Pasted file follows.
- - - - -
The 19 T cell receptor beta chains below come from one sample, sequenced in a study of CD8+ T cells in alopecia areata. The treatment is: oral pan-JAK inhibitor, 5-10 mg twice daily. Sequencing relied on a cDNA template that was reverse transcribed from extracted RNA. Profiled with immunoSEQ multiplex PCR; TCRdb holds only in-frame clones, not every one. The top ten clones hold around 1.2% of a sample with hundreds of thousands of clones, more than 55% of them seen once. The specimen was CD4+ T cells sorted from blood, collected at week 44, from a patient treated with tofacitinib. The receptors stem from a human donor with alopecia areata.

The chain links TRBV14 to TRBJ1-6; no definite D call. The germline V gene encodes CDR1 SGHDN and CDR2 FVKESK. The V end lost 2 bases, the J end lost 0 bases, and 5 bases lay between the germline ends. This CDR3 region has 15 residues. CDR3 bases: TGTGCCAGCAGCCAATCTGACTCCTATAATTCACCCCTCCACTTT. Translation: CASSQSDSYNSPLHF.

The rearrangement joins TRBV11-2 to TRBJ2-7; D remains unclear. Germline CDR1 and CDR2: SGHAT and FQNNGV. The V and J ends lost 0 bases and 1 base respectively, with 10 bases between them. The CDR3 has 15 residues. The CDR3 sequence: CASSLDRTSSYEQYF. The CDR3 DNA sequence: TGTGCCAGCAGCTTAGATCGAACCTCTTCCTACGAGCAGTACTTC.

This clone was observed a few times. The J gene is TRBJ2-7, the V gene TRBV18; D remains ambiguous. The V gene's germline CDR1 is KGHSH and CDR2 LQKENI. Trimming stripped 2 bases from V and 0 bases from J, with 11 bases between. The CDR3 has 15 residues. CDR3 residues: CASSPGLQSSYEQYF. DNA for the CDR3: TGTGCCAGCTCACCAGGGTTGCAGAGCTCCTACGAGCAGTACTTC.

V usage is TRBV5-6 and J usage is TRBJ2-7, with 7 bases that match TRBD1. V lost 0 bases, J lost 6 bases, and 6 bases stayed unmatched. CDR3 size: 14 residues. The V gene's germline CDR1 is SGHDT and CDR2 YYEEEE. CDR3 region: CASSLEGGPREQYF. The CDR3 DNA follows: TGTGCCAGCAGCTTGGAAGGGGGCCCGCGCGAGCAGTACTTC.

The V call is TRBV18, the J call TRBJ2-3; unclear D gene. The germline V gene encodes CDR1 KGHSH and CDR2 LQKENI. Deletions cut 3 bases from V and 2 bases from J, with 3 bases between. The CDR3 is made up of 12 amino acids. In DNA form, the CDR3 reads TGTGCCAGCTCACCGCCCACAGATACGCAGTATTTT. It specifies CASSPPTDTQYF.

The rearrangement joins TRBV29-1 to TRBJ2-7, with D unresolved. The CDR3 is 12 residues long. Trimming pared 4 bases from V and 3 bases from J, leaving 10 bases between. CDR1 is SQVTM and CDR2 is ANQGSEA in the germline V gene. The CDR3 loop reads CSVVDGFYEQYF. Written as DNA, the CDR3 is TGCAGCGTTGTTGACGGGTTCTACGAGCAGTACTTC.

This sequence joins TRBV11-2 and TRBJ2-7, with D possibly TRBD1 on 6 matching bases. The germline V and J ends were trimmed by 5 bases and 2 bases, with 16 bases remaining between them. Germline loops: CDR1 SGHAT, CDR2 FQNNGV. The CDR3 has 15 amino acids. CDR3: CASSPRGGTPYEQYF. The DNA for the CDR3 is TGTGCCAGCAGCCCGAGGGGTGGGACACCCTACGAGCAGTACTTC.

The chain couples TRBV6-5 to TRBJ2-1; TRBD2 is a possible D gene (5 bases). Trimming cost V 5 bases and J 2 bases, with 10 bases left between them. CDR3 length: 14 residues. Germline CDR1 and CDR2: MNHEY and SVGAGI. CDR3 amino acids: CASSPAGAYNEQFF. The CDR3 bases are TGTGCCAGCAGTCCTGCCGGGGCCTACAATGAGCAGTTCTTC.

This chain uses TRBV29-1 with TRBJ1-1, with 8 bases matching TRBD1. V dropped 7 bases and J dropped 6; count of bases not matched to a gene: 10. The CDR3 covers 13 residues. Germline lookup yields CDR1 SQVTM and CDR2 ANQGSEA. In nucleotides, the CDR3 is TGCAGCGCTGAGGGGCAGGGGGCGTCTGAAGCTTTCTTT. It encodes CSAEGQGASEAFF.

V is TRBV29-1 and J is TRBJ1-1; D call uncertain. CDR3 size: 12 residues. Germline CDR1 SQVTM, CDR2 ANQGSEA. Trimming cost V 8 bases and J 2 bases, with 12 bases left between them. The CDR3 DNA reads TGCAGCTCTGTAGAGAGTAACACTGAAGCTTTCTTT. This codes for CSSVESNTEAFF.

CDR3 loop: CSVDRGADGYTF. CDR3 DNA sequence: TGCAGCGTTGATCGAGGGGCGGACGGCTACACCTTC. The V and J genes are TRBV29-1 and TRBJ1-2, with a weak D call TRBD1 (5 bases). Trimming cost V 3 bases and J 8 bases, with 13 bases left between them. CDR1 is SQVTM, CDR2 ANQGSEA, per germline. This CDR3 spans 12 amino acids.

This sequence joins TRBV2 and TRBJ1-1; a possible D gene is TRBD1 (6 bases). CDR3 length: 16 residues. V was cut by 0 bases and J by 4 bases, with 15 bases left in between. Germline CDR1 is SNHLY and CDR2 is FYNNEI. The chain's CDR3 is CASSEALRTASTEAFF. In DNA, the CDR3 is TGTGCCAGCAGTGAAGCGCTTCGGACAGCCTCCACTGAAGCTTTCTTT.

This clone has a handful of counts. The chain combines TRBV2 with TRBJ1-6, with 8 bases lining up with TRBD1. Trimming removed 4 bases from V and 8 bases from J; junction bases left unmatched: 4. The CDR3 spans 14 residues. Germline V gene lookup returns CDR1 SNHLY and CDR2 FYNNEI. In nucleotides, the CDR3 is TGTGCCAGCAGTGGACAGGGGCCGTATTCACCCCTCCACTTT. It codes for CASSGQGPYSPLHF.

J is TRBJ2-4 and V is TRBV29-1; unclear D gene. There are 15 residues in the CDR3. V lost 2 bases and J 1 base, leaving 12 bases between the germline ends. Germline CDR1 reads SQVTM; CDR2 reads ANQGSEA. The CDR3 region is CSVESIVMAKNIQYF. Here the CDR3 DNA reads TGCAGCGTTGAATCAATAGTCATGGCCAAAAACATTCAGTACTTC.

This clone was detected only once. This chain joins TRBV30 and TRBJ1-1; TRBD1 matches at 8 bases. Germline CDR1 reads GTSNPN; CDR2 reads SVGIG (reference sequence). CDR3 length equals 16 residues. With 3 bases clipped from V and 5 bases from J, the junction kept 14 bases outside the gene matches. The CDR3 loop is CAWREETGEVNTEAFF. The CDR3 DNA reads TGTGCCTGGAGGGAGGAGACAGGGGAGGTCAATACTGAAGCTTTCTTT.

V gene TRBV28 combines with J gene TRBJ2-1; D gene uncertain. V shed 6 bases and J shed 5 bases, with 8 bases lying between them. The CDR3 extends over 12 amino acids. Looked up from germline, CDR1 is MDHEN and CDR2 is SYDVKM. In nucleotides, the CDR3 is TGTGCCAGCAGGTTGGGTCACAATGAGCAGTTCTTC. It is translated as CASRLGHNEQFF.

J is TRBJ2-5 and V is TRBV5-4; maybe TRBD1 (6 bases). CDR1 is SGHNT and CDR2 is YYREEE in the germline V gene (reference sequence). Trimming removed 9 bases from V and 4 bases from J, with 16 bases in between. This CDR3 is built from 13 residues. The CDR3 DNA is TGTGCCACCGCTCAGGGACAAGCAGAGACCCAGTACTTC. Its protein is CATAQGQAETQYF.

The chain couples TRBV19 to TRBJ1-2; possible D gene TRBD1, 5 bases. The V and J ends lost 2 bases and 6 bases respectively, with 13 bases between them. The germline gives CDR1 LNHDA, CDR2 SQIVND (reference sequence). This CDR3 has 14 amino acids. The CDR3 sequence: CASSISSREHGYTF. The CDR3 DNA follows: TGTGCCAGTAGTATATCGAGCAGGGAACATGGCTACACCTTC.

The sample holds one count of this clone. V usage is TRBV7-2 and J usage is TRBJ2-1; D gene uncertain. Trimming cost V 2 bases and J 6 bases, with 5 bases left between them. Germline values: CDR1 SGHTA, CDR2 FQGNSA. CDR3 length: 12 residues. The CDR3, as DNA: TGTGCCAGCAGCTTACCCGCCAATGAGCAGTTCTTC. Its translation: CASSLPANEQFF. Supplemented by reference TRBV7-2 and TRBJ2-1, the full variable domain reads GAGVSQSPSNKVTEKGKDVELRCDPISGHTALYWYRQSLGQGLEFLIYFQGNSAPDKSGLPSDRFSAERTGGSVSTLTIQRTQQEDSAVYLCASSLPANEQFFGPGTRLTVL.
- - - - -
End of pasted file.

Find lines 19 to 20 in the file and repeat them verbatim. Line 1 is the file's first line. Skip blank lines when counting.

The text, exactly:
The chain couples TRBV19 to TRBJ1-2; possible D gene TRBD1, 5 bases. The V and J ends lost 2 bases and 6 bases respectively, with 13 bases between them. The germline gives CDR1 LNHDA, CDR2 SQIVND (reference sequence). This CDR3 has 14 amino acids. The CDR3 sequence: CASSISSREHGYTF. The CDR3 DNA follows: TGTGCCAGTAGTATATCGAGCAGGGAACATGGCTACACCTTC.

The sample holds one count of this clone. V usage is TRBV7-2 and J usage is TRBJ2-1; D gene uncertain. Trimming cost V 2 bases and J 6 bases, with 5 bases left between them. Germline values: CDR1 SGHTA, CDR2 FQGNSA. CDR3 length: 12 residues. The CDR3, as DNA: TGTGCCAGCAGCTTACCCGCCAATGAGCAGTTCTTC. Its translation: CASSLPANEQFF. Supplemented by reference TRBV7-2 and TRBJ2-1, the full variable domain reads GAGVSQSPSNKVTEKGKDVELRCDPISGHTALYWYRQSLGQGLEFLIYFQGNSAPDKSGLPSDRFSAERTGGSVSTLTIQRTQQEDSAVYLCASSLPANEQFFGPGTRLTVL.